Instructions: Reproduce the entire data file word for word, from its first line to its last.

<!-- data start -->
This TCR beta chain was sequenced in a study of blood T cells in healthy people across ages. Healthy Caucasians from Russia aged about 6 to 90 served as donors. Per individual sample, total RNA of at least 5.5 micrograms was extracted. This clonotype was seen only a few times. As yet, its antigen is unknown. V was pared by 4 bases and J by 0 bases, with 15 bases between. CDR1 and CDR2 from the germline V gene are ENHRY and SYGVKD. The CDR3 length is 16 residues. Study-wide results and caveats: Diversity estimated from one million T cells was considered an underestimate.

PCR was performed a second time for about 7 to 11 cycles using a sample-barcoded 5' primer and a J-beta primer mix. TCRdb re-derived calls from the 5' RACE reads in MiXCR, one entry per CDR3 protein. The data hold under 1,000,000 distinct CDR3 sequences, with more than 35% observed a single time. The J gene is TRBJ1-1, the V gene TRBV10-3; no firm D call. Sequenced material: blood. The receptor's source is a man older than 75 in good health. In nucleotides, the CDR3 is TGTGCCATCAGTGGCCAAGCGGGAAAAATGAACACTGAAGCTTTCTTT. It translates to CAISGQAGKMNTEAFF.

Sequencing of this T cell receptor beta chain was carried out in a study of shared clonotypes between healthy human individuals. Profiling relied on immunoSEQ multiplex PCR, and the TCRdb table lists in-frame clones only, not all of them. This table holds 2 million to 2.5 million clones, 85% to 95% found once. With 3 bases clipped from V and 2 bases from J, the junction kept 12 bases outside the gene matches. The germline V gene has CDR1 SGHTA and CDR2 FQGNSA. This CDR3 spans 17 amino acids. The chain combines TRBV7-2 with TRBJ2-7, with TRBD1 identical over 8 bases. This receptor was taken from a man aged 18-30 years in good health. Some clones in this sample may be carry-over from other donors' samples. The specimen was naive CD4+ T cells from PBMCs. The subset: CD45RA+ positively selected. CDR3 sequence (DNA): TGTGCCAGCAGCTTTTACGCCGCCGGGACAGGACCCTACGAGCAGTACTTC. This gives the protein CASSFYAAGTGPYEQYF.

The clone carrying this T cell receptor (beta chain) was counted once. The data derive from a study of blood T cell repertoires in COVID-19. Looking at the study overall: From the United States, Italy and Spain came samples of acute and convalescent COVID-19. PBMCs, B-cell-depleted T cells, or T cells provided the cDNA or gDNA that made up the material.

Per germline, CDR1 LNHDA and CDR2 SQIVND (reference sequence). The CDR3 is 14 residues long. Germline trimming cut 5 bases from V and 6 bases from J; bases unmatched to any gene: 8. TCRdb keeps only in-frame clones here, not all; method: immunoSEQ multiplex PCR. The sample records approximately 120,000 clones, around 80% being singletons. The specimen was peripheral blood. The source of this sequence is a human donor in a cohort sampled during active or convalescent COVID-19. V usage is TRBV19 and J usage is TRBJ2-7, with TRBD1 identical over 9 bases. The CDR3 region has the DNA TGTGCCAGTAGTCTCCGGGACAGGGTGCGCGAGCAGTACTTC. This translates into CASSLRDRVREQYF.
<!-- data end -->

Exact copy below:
This TCR beta chain was sequenced in a study of blood T cells in healthy people across ages. Healthy Caucasians from Russia aged about 6 to 90 served as donors. Per individual sample, total RNA of at least 5.5 micrograms was extracted. This clonotype was seen only a few times. As yet, its antigen is unknown. V was pared by 4 bases and J by 0 bases, with 15 bases between. CDR1 and CDR2 from the germline V gene are ENHRY and SYGVKD. The CDR3 length is 16 residues. Study-wide results and caveats: Diversity estimated from one million T cells was considered an underestimate.

PCR was performed a second time for about 7 to 11 cycles using a sample-barcoded 5' primer and a J-beta primer mix. TCRdb re-derived calls from the 5' RACE reads in MiXCR, one entry per CDR3 protein. The data hold under 1,000,000 distinct CDR3 sequences, with more than 35% observed a single time. The J gene is TRBJ1-1, the V gene TRBV10-3; no firm D call. Sequenced material: blood. The receptor's source is a man older than 75 in good health. In nucleotides, the CDR3 is TGTGCCATCAGTGGCCAAGCGGGAAAAATGAACACTGAAGCTTTCTTT. It translates to CAISGQAGKMNTEAFF.

Sequencing of this T cell receptor beta chain was carried out in a study of shared clonotypes between healthy human individuals. Profiling relied on immunoSEQ multiplex PCR, and the TCRdb table lists in-frame clones only, not all of them. This table holds 2 million to 2.5 million clones, 85% to 95% found once. With 3 bases clipped from V and 2 bases from J, the junction kept 12 bases outside the gene matches. The germline V gene has CDR1 SGHTA and CDR2 FQGNSA. This CDR3 spans 17 amino acids. The chain combines TRBV7-2 with TRBJ2-7, with TRBD1 identical over 8 bases. This receptor was taken from a man aged 18-30 years in good health. Some clones in this sample may be carry-over from other donors' samples. The specimen was naive CD4+ T cells from PBMCs. The subset: CD45RA+ positively selected. CDR3 sequence (DNA): TGTGCCAGCAGCTTTTACGCCGCCGGGACAGGACCCTACGAGCAGTACTTC. This gives the protein CASSFYAAGTGPYEQYF.

The clone carrying this T cell receptor (beta chain) was counted once. The data derive from a study of blood T cell repertoires in COVID-19. Looking at the study overall: From the United States, Italy and Spain came samples of acute and convalescent COVID-19. PBMCs, B-cell-depleted T cells, or T cells provided the cDNA or gDNA that made up the material.

Per germline, CDR1 LNHDA and CDR2 SQIVND (reference sequence). The CDR3 is 14 residues long. Germline trimming cut 5 bases from V and 6 bases from J; bases unmatched to any gene: 8. TCRdb keeps only in-frame clones here, not all; method: immunoSEQ multiplex PCR. The sample records approximately 120,000 clones, around 80% being singletons. The specimen was peripheral blood. The source of this sequence is a human donor in a cohort sampled during active or convalescent COVID-19. V usage is TRBV19 and J usage is TRBJ2-7, with TRBD1 identical over 9 bases. The CDR3 region has the DNA TGTGCCAGTAGTCTCCGGGACAGGGTGCGCGAGCAGTACTTC. This translates into CASSLRDRVREQYF.